Chinese Checkers at Shanghai Bourse

Published: 10th July 2015 06:00 AM  |   Last Updated: 09th July 2015 11:38 PM   |  A+A-

It’s been but a fortnight since RBI Governor Raghuram Rajan, speaking at the London Business School, caused a flutter in the world economic circles with his warning that the global economy was slowly slipping into the Great Depression-like problems of the 1930s. Instead of paying heed to his observation that the central banks, pushed into competitive monetary policy easing, need to put their heads together and define new rules of the game, the IMF came out all guns blazing to counter the view. Rajan, formerly IMF’s chief economist, is among a handful to have correctly called the looming US subprime crisis of 2007. The Chinese stock market meltdown is unlikely to be the trigger for a 1930s-like depression as the tremors till now have been confined within the perimeter of the Great Wall.

Yet, a one-third market cap wipeout of about US $3 trillion in three weeks is a matter of great concern for the world. True, in the preceding 12 months, the Shanghai market had grown by a massive 140 per cent in what was a stark disconnect with a decelerating economy. Just as its economy is still growing at almost seven per cent, six million unsold apartments have forced the hand of China to drastically cut rates. With the government pushing stock market investments, several mainland companies with not-so-great fundamentals began showing astronomical Price/Earnings multiples. Result: the first half of 2015 yielded runaway returns to many first time dabblers in the market. It was but inevitable that the bubble would burst.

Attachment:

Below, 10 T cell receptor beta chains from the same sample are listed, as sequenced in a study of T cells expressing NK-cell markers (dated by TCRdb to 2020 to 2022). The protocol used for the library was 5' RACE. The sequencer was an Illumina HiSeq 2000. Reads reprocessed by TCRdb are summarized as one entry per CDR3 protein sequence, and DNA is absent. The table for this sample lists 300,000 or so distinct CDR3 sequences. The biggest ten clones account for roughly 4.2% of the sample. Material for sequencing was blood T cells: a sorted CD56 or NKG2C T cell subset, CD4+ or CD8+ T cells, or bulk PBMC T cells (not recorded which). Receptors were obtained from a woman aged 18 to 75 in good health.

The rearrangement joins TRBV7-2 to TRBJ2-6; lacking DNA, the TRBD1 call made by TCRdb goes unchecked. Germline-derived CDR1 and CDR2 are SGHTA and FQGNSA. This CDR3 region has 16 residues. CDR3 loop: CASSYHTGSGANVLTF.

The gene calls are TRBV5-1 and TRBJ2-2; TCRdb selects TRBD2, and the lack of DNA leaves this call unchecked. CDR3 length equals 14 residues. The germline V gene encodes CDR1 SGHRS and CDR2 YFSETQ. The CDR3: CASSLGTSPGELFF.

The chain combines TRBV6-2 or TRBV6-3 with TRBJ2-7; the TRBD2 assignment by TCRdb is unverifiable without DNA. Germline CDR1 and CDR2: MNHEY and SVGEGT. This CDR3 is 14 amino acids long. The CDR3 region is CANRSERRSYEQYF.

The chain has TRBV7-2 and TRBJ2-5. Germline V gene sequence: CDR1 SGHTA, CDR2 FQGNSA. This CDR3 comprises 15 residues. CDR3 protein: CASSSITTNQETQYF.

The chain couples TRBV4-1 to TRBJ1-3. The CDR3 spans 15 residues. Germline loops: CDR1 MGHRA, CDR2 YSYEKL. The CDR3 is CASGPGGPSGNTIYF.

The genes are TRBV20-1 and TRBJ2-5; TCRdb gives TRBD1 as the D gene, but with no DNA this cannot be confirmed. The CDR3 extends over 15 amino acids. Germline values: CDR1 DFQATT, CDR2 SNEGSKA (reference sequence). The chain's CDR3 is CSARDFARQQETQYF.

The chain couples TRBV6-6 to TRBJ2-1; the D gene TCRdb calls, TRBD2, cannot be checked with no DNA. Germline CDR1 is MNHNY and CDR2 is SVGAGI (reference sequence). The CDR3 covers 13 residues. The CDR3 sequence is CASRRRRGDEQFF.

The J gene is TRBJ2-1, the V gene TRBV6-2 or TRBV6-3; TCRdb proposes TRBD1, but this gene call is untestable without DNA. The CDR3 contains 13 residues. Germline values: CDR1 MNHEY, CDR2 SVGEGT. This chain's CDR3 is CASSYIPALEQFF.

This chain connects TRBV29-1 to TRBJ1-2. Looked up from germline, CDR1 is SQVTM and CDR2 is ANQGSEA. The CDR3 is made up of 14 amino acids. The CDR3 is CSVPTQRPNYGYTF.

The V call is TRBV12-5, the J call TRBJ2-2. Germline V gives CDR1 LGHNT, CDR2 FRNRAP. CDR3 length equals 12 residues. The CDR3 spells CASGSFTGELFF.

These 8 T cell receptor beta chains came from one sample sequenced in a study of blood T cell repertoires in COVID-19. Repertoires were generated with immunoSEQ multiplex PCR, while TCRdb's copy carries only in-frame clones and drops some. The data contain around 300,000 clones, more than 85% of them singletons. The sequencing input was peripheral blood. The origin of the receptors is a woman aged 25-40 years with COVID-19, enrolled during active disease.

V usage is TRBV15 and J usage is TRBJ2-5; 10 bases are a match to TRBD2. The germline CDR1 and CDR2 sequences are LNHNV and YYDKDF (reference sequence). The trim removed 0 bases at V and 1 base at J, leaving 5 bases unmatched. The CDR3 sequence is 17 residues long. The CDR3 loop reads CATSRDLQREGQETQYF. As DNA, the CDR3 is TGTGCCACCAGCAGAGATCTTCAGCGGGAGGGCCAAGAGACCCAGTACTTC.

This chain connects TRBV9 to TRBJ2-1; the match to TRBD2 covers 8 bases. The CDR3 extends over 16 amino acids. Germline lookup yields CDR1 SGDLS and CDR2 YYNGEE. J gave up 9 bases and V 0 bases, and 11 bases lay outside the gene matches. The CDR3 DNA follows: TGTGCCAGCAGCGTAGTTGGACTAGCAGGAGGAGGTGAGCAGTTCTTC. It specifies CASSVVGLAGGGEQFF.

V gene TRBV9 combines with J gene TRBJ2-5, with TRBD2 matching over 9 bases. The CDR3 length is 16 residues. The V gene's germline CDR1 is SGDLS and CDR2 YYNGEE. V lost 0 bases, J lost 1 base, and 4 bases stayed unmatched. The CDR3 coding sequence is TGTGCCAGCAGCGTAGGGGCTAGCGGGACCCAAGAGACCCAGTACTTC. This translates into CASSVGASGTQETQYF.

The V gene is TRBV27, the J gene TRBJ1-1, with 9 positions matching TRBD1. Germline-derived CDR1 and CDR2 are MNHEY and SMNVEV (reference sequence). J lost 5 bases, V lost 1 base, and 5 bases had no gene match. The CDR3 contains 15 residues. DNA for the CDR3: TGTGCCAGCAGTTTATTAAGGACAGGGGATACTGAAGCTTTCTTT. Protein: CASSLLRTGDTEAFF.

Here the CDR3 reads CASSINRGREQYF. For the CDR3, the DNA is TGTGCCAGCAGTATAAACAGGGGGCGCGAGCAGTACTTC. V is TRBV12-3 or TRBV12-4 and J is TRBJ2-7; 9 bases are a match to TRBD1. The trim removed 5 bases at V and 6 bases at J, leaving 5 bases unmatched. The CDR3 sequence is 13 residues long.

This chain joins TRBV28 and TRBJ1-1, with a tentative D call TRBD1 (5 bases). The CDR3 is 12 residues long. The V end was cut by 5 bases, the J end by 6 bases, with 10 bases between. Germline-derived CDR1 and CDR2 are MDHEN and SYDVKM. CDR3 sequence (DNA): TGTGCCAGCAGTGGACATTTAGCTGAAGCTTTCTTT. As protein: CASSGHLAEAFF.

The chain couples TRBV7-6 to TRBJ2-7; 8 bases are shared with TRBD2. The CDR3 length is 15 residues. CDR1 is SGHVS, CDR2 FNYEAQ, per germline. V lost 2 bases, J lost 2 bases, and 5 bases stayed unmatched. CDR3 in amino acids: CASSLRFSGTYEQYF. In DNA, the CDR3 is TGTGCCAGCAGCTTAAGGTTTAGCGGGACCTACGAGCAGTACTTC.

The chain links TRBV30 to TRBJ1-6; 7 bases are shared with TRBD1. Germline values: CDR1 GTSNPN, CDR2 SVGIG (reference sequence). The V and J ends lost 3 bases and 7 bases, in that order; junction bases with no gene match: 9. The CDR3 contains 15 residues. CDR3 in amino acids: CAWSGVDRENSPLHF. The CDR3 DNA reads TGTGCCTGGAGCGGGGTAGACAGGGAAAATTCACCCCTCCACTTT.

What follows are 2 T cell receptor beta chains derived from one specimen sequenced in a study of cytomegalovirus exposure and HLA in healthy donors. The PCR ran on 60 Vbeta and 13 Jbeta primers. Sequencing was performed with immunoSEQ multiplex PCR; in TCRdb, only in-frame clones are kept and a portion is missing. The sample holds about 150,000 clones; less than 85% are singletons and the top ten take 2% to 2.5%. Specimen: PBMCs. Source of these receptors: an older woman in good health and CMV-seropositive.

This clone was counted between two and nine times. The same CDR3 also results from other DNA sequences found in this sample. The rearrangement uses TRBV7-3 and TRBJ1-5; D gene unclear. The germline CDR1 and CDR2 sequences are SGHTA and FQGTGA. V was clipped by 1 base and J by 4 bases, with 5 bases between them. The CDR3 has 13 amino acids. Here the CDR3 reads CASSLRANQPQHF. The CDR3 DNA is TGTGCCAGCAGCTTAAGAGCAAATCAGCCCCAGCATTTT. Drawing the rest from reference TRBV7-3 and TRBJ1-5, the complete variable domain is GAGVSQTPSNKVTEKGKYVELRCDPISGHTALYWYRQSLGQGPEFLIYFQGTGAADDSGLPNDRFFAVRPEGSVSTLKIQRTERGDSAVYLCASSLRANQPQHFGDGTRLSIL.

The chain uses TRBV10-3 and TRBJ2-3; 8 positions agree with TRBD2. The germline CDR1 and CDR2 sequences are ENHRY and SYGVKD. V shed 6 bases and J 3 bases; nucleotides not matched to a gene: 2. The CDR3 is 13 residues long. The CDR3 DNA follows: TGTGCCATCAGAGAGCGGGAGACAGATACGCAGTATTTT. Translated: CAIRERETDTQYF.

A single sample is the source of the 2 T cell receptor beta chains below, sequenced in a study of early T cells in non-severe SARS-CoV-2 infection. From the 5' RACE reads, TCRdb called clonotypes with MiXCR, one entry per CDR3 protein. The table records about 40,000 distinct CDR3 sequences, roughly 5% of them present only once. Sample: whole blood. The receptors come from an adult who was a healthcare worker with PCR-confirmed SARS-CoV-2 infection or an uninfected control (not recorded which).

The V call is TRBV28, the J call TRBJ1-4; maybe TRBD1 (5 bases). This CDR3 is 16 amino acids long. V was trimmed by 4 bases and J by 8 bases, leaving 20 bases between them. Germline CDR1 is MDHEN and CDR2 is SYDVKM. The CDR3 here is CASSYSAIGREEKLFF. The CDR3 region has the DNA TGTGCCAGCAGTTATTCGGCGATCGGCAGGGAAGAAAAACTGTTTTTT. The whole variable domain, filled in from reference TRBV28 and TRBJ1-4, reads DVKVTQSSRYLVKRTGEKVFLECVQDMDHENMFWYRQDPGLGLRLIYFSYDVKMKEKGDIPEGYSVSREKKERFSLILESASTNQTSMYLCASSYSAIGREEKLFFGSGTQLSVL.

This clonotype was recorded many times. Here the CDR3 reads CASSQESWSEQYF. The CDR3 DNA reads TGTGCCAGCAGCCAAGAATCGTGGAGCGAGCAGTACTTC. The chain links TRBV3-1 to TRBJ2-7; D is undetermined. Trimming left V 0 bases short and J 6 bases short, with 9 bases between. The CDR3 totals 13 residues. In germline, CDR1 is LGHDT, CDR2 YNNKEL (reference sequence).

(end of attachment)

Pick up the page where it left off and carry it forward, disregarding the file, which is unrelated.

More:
Sure, the Chinese meltdown has the potential to sting the global economy more than the Greek eurozone exit. Just as there is tremendous pressure on Greece to avert a financial meltdown, the Chinese government cannot be absolved of its sins of omission and commission, where topping the list would be competitive monetary policy easing by the People’s Bank of China. Measured market intervention should mean there is no disconnect between the economy and the market cap. China’s loss could well be India’s gain. Foreign institutional investors will tom-tom India as a stable investment destination in Asia. Because, our equity market may not fly into the orbit, but neither will it come crashing down like a misfiring Chinese rocket. And the next great depression will remain a conjecture.

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